Additionally, U.S. government policies have a profound impact on manufacturing and manufacturing-related employment in the United States. Decisions that are made by multinational corporations go well beyond the selection of manufacturing locations, and include decisions about where to locate corporate headquarters, research and development centers, production centers and distribution networks. Four have a varying impact on when, where and why companies select and locate facilities:
1. Corporate Income Tax Policies
2. Research and Development Policy
3. Export Policy
4. Environmental Policy
A key to retaining competitiveness and attractiveness in the United States is to re-frame business policies with a focus on corporate taxes, research and development taxes and consistent application of policy regulations. This is vital to ensure that companies based in the United States are not hindered and that there is an environment where investment is seen as less risky in the United States than in other countries.
Containerized Trade and the Effect on Real Estate
Containerized trade is the engine that drives warehouse and distribution space. Goods flow from origins to destination buildings in ocean containers are measured in 20- or 40-foot equivalent units (TEUs). These containers are transferred from a ship to the terminal, and then loaded on a train or truck for local, regional or inland delivery.
Growth in containerized traffic is an indicator for creating new industrial demand. Total United States container volumes in 2008 were 42.7 million TEUs and declined to 37.2 million in 2009, which is a total net reduction of 13 percent. Given a total estimated TEU capacity at United States ports of 64 million, there is significant latent capacity without adding new port infrastructure.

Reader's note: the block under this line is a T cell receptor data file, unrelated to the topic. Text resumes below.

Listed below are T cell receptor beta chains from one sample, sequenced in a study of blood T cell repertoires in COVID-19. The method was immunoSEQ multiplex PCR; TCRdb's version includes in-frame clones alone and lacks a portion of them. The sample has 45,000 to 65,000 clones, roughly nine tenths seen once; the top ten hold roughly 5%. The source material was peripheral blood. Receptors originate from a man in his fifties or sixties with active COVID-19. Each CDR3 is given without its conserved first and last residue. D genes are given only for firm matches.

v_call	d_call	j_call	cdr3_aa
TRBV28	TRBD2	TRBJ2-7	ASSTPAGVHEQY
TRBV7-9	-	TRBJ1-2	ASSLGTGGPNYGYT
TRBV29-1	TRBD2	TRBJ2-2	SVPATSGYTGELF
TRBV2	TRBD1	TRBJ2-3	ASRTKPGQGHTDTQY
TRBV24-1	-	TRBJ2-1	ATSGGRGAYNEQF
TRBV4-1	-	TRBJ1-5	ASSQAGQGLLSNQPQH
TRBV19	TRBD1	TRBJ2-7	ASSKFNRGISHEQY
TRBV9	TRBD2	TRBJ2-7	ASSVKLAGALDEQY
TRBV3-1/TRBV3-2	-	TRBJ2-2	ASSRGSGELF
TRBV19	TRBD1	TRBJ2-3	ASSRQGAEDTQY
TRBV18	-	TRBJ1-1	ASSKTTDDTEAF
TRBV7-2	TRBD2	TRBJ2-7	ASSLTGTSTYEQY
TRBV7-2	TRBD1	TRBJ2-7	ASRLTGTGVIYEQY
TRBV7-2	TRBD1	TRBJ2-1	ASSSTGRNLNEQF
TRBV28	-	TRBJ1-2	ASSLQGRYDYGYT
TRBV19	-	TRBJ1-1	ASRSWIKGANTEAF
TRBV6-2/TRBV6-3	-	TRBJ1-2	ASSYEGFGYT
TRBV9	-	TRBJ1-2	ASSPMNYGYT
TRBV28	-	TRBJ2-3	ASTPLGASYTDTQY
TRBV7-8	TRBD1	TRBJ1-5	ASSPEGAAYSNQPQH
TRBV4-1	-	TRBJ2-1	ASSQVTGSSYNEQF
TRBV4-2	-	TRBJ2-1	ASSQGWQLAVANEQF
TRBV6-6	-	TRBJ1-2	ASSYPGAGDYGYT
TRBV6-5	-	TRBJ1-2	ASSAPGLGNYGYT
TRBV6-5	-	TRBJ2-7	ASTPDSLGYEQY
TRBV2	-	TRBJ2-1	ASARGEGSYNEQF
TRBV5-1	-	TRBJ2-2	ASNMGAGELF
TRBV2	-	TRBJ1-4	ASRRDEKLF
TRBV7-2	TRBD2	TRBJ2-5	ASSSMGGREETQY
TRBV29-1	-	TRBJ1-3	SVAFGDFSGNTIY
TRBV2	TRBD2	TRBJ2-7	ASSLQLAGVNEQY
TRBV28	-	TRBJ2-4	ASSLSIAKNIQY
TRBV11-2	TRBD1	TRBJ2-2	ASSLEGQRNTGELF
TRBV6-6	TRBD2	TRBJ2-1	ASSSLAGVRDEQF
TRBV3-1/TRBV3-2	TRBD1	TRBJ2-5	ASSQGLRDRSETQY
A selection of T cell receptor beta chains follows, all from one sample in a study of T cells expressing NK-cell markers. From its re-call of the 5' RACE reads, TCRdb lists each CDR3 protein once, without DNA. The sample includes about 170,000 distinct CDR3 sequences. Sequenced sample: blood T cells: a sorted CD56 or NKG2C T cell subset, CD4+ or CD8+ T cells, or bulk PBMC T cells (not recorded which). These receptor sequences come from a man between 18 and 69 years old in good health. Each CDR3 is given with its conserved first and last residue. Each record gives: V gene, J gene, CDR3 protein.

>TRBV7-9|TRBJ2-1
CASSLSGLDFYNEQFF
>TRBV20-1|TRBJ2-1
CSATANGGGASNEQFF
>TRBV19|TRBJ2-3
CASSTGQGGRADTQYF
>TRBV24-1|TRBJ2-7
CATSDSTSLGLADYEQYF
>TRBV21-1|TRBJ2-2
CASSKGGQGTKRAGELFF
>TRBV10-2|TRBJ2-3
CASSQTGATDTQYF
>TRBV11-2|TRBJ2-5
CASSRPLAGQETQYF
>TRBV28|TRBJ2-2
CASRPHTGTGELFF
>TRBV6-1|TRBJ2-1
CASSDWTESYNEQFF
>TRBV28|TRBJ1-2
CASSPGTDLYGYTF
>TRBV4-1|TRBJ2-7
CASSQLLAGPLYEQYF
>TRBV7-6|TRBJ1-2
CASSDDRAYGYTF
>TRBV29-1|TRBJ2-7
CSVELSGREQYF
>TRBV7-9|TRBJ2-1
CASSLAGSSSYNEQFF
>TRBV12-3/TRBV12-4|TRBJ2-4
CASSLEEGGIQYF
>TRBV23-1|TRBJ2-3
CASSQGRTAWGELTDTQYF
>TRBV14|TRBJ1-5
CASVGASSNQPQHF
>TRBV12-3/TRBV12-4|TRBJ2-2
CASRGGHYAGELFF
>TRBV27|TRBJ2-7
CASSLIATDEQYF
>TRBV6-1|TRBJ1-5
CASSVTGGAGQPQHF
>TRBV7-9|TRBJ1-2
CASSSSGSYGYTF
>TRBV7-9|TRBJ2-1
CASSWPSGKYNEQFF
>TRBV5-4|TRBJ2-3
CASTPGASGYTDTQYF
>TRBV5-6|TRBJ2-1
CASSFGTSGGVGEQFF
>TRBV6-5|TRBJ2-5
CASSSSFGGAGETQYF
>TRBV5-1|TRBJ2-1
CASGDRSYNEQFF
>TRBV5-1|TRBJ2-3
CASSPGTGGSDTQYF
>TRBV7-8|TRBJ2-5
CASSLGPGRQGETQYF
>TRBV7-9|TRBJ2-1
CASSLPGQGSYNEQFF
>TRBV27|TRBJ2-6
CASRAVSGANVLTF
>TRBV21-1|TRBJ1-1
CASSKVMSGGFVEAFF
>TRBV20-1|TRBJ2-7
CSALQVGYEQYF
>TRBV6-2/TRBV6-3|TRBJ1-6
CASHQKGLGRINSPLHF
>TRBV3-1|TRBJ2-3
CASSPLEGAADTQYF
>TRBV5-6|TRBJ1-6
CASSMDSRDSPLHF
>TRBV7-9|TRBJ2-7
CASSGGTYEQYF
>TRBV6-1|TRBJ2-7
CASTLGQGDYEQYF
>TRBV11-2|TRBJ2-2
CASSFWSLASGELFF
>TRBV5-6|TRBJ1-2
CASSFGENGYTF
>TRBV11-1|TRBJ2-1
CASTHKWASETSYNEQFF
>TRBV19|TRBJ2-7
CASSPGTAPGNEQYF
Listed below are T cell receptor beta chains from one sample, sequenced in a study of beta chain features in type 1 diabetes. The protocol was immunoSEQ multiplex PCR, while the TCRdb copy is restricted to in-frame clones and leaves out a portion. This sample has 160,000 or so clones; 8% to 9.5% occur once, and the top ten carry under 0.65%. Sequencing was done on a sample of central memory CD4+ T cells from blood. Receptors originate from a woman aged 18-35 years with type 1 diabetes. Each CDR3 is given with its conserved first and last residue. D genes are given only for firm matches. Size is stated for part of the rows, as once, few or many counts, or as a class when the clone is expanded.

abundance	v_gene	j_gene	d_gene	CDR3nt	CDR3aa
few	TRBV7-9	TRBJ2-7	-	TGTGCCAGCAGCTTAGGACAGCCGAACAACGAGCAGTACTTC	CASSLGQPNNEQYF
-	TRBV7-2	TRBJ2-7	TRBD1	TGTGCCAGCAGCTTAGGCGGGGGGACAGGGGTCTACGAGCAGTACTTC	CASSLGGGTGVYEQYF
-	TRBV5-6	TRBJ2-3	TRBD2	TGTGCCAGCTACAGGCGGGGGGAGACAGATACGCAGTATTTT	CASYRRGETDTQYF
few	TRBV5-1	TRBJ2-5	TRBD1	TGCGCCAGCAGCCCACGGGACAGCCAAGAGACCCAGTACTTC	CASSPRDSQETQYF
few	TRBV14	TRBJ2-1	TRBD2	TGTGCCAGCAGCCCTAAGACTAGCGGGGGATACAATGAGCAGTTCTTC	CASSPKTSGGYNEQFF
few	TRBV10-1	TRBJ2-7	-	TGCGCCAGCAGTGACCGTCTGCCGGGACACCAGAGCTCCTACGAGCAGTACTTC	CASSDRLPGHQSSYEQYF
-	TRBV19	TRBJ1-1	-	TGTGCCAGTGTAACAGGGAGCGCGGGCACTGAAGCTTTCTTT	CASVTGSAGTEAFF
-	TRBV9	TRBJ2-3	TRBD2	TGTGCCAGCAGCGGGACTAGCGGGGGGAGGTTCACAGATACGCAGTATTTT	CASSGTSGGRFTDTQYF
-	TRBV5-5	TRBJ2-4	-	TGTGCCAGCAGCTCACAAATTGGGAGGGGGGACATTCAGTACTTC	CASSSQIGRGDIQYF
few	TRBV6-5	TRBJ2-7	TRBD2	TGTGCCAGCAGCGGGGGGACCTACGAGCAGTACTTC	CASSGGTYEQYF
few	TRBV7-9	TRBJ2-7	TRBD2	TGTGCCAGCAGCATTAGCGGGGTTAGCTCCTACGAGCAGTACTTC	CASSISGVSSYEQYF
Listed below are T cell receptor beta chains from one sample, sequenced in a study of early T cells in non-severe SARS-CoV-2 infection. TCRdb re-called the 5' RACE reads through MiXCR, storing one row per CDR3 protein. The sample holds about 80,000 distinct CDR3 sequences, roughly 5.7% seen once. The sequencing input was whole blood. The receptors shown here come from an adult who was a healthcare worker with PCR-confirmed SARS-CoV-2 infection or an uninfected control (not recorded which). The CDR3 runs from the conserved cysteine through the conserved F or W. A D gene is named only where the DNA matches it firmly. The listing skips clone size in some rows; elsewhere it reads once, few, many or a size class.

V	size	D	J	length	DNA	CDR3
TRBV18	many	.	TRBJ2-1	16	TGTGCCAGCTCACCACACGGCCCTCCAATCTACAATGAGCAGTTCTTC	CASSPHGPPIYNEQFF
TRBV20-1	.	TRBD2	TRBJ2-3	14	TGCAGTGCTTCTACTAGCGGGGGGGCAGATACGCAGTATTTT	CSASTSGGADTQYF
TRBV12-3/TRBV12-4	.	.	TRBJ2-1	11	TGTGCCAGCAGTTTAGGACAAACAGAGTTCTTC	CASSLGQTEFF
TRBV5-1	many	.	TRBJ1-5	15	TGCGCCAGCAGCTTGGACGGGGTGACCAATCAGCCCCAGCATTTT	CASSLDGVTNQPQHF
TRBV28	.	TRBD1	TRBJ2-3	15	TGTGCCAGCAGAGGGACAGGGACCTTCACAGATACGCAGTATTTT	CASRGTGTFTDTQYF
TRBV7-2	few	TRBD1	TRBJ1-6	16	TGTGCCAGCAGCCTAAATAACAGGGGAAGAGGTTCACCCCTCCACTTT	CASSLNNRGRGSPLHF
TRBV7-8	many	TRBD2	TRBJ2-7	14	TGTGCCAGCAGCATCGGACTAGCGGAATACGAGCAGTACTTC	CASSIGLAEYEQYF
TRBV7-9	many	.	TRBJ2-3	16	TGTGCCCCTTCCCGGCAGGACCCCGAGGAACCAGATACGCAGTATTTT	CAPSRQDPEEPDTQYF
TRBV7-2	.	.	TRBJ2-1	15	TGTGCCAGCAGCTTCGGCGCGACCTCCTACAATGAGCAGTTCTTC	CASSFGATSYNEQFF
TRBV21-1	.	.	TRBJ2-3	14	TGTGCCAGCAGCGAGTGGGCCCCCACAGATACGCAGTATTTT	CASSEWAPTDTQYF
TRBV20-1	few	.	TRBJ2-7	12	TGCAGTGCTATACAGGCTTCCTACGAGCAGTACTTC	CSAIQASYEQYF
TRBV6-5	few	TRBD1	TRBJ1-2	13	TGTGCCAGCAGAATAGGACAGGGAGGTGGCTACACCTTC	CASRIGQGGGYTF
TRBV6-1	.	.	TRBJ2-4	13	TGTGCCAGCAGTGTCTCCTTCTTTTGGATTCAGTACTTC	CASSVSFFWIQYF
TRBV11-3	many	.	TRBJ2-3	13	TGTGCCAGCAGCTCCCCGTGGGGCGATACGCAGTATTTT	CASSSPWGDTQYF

Historically, United States trade volumes track at 2.5 times the GDP or economic growth. Thus, findings suggest that containerized trade growth of 6-8 percent in the United States is in line with historic performances and expectations.
An important, but unknown, factor for East and West Coast ports is full comprehension of how much of a transition of all-water services from western ports to eastern ports has already occurred and how much "transfer" cargo still exists that could make the western-to-eastern coastal shift. According to an August 2009 Jones Lang LaSalle report, as much as 25 percent of current goods that flow to inland ports through western gateway ports could shift to eastern or Gulf Coast ports after the completion of the Panama Canal expansion. The authors of this report offer an alternative view and believe that much of the cargo that will shift from western ports to eastern ports has already done so. New ships that carry larger loads of cargo will have a more dramatic impact on the eastern ports, as ships with only regional capacity will be segregated from those with the necessary infrastructure to support the larger ships and will move goods efficiently and competitively both on a regional and national platform.